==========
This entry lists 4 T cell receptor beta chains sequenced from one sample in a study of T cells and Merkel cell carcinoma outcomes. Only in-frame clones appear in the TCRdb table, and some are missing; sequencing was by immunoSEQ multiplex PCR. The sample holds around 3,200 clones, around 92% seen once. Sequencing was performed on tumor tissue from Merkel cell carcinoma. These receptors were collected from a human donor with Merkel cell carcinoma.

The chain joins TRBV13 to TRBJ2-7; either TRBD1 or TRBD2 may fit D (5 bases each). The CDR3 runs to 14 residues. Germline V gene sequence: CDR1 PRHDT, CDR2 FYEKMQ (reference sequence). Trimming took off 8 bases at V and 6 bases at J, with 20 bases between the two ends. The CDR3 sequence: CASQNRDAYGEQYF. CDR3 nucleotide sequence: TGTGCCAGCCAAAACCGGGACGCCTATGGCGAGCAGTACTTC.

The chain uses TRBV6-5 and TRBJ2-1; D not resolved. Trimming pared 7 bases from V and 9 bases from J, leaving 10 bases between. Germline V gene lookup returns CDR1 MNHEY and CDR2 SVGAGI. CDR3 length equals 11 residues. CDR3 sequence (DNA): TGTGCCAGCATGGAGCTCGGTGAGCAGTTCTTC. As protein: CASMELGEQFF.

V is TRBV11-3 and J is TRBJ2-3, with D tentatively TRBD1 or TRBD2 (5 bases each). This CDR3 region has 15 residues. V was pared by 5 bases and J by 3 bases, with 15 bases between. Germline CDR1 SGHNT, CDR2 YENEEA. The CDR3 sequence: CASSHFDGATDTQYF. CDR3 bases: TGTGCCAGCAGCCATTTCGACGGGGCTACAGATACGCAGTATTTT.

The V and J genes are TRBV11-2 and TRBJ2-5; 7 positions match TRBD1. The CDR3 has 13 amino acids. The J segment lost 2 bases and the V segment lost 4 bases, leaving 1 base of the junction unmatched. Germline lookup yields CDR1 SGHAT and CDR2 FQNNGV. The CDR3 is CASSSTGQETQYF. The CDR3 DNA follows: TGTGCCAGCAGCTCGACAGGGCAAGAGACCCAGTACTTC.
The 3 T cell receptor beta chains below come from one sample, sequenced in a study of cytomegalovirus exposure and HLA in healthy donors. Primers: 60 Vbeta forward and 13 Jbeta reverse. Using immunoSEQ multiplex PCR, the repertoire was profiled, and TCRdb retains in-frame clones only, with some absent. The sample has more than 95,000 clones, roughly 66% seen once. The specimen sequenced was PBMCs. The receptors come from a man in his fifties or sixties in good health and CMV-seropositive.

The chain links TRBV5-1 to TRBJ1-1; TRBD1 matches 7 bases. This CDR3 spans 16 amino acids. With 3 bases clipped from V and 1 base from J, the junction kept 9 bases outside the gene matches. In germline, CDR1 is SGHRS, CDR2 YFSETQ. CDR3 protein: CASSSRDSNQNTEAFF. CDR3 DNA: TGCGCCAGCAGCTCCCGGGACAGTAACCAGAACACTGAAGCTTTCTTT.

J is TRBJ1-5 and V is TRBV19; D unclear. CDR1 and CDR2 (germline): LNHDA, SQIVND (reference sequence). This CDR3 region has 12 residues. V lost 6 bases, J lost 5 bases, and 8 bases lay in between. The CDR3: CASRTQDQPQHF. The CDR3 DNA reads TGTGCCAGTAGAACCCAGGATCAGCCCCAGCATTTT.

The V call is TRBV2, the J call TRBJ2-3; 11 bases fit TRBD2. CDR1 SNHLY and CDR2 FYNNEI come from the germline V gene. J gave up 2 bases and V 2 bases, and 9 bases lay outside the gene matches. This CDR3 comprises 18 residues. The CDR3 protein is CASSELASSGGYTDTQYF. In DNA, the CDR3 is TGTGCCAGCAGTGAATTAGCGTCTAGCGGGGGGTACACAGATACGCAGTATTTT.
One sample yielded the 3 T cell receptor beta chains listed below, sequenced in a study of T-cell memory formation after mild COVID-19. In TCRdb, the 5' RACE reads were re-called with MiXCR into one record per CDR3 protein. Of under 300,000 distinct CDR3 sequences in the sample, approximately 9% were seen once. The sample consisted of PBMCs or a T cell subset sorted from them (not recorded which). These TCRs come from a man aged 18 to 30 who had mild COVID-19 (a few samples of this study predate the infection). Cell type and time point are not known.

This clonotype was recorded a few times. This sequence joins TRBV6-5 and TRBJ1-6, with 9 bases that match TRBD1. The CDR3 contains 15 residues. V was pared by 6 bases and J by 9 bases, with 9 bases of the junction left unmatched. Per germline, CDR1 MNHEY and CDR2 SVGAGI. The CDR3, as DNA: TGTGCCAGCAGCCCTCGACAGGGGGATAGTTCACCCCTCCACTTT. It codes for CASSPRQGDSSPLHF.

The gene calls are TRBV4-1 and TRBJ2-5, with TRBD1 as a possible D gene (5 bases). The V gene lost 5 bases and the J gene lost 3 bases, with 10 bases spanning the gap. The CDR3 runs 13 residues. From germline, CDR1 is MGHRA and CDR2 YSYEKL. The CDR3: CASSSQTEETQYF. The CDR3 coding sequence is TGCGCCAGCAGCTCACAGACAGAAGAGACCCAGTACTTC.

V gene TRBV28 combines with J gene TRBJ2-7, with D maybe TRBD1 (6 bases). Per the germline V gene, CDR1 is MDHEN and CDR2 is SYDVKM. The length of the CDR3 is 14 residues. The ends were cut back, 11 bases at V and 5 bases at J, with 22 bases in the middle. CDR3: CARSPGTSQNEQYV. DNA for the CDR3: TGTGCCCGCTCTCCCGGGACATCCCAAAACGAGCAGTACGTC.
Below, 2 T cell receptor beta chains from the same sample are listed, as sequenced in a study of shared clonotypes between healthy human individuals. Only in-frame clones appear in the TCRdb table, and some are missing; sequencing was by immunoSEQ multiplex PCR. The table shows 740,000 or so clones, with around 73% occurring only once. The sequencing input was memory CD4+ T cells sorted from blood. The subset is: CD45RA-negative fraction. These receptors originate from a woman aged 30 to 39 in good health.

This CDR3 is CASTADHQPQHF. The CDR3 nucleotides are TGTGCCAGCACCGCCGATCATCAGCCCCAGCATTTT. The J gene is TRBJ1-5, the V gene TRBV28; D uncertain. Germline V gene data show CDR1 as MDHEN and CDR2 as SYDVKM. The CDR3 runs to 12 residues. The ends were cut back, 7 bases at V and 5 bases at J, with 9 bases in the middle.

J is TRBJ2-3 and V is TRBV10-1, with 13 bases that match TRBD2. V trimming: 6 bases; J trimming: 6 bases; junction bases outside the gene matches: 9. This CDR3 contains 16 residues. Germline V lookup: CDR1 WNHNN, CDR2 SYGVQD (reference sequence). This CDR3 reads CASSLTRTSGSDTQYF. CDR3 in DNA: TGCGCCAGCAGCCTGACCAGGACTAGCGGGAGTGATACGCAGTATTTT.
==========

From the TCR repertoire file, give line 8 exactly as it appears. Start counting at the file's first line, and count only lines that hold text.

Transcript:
J is TRBJ1-5 and V is TRBV19; D unclear. CDR1 and CDR2 (germline): LNHDA, SQIVND (reference sequence). This CDR3 region has 12 residues. V lost 6 bases, J lost 5 bases, and 8 bases lay in between. The CDR3: CASRTQDQPQHF. The CDR3 DNA reads TGTGCCAGTAGAACCCAGGATCAGCCCCAGCATTTT.